It is nearly impossible to mimic or reach the stardom level that Shohei Ohtani has reached at this point in his MLB career. I’ve almost never seen anything like the type of attention that he garners from everyone in the baseball world. The media praises him, the fans love him, and baseball is lucky to have him.
The only thing comparable to the amount of coverage he has received this year would be the attention that was given to Patrick Mahomes in his first season as the Kansas City Chiefs starter a few years ago.
In that season, Mahomes won the NFL MVP, something that Ohtani will likely replicate given the tremendous production that he gave the Los Angeles Angels during the first half of the baseball season.
This week’s All-Star game was all about Shohei and his impressive two-way style of play that has made him a must-watch for all fans of sports and the MLB.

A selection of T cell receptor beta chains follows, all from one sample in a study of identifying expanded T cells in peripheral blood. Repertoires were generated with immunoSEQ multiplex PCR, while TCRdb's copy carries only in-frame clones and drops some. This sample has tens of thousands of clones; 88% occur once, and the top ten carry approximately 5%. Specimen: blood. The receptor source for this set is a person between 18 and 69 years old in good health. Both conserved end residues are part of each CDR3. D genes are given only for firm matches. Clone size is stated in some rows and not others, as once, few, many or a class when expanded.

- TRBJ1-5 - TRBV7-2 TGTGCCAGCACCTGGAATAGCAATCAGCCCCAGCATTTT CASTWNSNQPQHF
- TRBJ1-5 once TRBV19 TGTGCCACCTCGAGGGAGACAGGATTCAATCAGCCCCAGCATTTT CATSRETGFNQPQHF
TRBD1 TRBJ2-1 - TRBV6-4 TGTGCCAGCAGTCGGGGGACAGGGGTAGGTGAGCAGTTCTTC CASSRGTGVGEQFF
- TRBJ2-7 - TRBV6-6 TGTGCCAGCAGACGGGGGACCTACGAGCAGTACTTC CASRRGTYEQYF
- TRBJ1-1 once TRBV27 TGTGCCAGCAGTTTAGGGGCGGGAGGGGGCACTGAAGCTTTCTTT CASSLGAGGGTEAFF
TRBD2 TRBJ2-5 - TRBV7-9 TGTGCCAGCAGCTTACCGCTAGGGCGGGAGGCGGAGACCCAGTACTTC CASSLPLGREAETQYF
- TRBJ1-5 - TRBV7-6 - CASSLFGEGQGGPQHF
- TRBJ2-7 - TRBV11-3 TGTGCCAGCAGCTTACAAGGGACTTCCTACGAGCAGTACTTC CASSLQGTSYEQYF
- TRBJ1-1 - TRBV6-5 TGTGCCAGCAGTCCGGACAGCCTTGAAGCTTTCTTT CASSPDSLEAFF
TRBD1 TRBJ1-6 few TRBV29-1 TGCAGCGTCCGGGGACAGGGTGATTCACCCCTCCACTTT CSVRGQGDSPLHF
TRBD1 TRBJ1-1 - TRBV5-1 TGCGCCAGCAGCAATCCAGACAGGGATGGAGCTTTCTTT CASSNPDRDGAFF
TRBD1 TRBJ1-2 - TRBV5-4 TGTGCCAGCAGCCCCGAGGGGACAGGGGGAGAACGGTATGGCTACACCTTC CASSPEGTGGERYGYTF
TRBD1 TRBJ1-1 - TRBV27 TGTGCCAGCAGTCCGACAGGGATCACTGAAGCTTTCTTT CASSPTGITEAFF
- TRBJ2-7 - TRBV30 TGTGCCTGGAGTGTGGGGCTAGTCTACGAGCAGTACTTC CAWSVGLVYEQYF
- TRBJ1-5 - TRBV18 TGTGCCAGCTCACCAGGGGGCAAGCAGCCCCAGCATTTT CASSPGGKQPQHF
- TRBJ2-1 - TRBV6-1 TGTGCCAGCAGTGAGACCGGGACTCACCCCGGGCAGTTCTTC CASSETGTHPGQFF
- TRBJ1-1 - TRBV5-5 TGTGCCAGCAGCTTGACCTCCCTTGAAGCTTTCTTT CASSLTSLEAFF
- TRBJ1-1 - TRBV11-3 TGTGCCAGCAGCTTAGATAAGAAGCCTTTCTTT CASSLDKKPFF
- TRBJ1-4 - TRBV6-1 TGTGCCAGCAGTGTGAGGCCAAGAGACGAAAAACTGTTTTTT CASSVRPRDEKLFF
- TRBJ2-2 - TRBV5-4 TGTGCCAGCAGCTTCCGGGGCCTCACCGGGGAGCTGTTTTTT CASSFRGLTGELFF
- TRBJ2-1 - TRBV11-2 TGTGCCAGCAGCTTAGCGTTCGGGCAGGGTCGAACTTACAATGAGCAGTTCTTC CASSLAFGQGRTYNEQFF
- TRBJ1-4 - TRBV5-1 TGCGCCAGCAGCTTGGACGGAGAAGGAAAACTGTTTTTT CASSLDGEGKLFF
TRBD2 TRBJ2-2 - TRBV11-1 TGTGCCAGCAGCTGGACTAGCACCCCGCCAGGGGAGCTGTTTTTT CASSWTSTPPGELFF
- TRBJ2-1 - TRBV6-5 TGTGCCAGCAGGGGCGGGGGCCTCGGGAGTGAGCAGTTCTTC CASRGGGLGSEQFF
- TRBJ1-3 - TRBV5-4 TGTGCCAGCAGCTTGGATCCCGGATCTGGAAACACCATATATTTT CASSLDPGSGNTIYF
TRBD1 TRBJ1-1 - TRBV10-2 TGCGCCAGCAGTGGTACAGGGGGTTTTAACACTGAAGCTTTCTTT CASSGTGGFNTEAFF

Ohtani was knocked out in the first round of an amazing Home Run Derby versus Juan Soto, and in the All-Star game, he only pitched one scoreless inning and went 0-2 from the plate, yet the spotlight belonged to him the whole weekend.
If fans happened to tune in to the All-Star festivities that were televised on ESPN, their eyes would have been glued to Ohtani for nearly 8 total hours combined through Monday and Tuesday. He was the talk of every conversation, even managing to make his name a hot topic in other player interviews, with many players being asked what it’s like to face a guy like Ohtani, or better yet, play with him.
The American League won Tuesday night’s All-Star Game, 5-2, and Ohtani, who started the game for the AL, was still on the mound when they took the lead, therefore becoming the first player in major league history to compete in the Home Run Derby and earn a win in the All-Star Game the next day. He also became the first leadoff man to throw a 100-mph fastball in the All-Star Game, and He was the first Japanese player to compete in the derby.